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I have some text which looks like this -

"    tushar is a good      boy     "

Using javascript I want to remove all the extra white spaces in a string.

The resultant string should have no multiple white spaces instead have only one. Moreover the starting and the end should not have any white spaces at all. So my final output should look like this -

"tushar is a good boy"

I am using the following code at the moment-

str.replace(/(\s\s\s*)/g, ' ')

This obviously fails because it doesn't take care of the white spaces in the beginning and end of the string.

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Can you use string.trim() as a solution? Combining the two lines of code. – gbam Aug 5 '13 at 19:08
@gbam trim() would only trim the beginning and end of the string. that wouldn't account for the "good boy" – sircapsalot Aug 5 '13 at 19:09
@sircapsalot, correct. You would combine the two solutions. Trimming the middle ones using regex and the outer ones using trim. I'll edit my comment to clarify. – gbam Aug 5 '13 at 19:10
Do you have newlines that need to be preserved? Or is the only whitespace tabs/spaces? – Joseph Myers Aug 5 '13 at 19:12
@JosephMyers: I forgot to mention that, I want to remove new lines and tabs also. – Tushar Aug 5 '13 at 19:18

6 Answers 6

up vote 5 down vote accepted

This can be done in a single String#replace call:

var repl = str.replace(/^\s+|\s+$|\s+(?=\s)/g, "");

// gives: "tushar is a good boy"
share|improve this answer
This is really awesome! – Tushar Aug 5 '13 at 19:28
what does (?=\s) do? – ThinkingMedia Aug 5 '13 at 19:30
(?=\s) makes sure that there is at least one following space NOT included in the match. This way only the extra spaces are removed and not the final space. However, the problem is that whatever the final whitespace character was (tab, newline, etc.,) it will remain and not be replaced with an actual space. – Joseph Myers Aug 5 '13 at 19:30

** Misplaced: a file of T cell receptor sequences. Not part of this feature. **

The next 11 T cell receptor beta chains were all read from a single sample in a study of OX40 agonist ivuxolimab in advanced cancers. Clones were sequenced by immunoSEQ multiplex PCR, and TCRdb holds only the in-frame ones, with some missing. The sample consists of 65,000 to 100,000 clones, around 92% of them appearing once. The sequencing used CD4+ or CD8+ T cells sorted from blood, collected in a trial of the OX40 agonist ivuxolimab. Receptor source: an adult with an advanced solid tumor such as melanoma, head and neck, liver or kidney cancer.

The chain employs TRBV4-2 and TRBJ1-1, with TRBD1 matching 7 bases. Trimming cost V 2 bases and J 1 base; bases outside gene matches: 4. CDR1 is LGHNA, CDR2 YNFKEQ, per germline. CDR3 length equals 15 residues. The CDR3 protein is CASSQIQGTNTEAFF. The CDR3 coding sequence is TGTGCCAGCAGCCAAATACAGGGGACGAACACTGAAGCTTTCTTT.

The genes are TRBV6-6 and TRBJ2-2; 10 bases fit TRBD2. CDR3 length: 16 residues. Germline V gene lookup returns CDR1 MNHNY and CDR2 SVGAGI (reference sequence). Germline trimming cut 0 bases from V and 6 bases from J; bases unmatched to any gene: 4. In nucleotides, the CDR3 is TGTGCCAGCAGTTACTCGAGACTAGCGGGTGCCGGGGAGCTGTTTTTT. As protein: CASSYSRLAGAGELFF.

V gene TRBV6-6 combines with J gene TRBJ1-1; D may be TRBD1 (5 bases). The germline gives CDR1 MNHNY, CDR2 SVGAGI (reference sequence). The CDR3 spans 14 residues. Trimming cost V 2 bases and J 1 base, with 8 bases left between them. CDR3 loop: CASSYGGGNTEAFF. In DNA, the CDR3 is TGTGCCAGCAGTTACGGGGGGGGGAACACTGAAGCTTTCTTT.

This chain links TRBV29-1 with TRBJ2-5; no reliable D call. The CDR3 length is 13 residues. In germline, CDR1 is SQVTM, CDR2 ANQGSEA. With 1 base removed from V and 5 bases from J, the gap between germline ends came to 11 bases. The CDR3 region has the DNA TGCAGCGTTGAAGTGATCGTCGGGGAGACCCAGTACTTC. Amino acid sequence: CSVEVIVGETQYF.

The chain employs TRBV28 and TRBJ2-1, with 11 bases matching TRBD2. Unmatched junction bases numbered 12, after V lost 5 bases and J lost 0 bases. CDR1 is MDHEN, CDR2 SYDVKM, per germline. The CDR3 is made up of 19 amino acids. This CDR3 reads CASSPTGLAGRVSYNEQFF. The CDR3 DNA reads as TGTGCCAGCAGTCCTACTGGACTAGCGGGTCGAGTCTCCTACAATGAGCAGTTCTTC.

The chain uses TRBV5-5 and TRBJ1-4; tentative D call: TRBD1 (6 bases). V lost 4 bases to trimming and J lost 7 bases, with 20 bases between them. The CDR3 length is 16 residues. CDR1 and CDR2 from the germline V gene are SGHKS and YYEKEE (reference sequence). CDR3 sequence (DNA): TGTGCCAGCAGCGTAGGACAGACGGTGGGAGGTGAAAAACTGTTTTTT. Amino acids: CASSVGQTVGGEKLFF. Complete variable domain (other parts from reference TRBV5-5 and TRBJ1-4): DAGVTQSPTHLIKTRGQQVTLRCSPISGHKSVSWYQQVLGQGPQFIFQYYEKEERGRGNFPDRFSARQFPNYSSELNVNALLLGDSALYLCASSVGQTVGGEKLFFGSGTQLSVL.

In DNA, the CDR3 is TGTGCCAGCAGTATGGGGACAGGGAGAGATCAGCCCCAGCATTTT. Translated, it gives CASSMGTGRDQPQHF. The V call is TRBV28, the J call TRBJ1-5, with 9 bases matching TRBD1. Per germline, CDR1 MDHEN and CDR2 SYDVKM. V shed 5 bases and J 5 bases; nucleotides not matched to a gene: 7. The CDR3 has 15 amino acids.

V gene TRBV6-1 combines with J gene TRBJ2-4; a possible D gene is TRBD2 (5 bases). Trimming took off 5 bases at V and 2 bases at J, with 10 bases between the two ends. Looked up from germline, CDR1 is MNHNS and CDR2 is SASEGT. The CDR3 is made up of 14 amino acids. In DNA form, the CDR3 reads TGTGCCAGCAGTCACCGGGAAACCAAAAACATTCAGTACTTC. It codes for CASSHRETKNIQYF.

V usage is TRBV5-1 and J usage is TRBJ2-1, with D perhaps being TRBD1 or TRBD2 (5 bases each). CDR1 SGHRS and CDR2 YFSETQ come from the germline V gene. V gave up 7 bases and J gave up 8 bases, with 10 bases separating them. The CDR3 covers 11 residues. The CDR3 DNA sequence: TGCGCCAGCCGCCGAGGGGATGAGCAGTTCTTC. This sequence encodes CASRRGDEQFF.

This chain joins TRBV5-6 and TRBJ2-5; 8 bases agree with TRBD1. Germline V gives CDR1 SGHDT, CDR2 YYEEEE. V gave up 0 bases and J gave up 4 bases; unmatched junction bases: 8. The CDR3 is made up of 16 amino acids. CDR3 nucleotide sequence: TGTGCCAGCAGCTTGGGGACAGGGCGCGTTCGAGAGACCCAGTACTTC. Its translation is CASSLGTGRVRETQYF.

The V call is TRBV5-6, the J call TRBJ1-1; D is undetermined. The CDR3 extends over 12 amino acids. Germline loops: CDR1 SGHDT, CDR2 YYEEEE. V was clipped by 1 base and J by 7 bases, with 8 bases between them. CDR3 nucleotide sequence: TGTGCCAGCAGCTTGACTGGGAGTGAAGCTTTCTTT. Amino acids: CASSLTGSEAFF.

@Tushar: You're most welcome. Glad that it worked out for you. – anubhava Aug 5 '13 at 19:30
@MathewFoscarini: As Joseph commented, it is actually a positive lookahead that ensures that \s+ is always followed by 1 space. Read more about it here: – anubhava Aug 5 '13 at 19:32

This works nicely:

function normalizeWS(s) {
    s = s.match(/\S+/g);
    return s ? s.join(' ') : '';
  • trims leading whitespace
  • trims trailing whitespace
  • normalizes tabs, newlines, and multiple spaces to a single regular space
share|improve this answer
Would be be possible to keep line breaks? Ideally, it would keep single line breaks as is (and remove other whitespace around it) and collapse multiple line breaks with other optional whitespace inbetween into two line breaks. – CoDEmanX Oct 30 '14 at 20:10
@CoDEmanX Yes, that's possible as well. The efficient way to do what you are asking is to split the entire string into the contents of lines (using \n+ or (?:\r\n)+ as the line separators) and then apply normalizeWS to each line, and then rejoin the lines with a single \n. (Or a \r\n if you wish.) – Joseph Myers Oct 31 '14 at 4:26
Good idea, but it requires an additional filtering of the normalized lines to throw away subsequent empty strings to collapse 2+ line breaks into two. I found a way, maybe not the most efficient, but it works as desired: str.match(/[^ \t]+/g).join(' ').replace(/(?:\n[ \t]*){2,}/, '\n\n') – CoDEmanX Oct 31 '14 at 10:59

Try this:

str.replace(/\s+/g, ' ').trim()

If you don't have trim add this.

How do I trim a string in JavaScript?

share|improve this answer
This doesn't do what the OP wants. – Tim Pietzcker Aug 5 '13 at 19:11
OP also wants beginning and end whitespace trimmed. – Joseph Myers Aug 5 '13 at 19:11
@TimPietzcker updated. – Daniel A. White Aug 5 '13 at 19:12
There is no trim method for strings unless you're using JS 1.8.1 – Jacob Aug 5 '13 at 19:12
@Jacob Yeah there is:… – Ian Aug 5 '13 at 19:13

Since everyone is complaining about .trim(), you can use the following:

str.replace(/\s+/g,' ' ).replace(/^\s/,'').replace(/\s$/,'');


share|improve this answer
+1 Not sure why anyone downvoted this answer. Looks to be the most universally compatible and efficient single-statement answer out of the bunch to me. (Also see: Faster JavaScript Trim for an excellent discussion of the best way to trim a string using JavaScript) – ridgerunner Aug 5 '13 at 21:46


str.replace(/^\s+|\s+$/, '')
   .replace(/\s+/, ' ');
share|improve this answer
I don't want to you multiple reg-ex statements. That doesn't seem elegant :) – Tushar Aug 5 '13 at 19:19
Multiple reg-ex statements are often more efficient. And I've seen problems where huge, slow single regular expressions could be combined into a few simple ones, but only if the programmer was willing to eschew "elegance" and use multiple statements. Elegant is subjective. – Joseph Myers Aug 5 '13 at 19:35


var str = "    tushar is a good      boy     ";
str = str.replace(/^\s+|\s+$/g,'').replace(/(\s\s\s*)/g, ' ');

first replace is delete leading and trailing spaces of a string.

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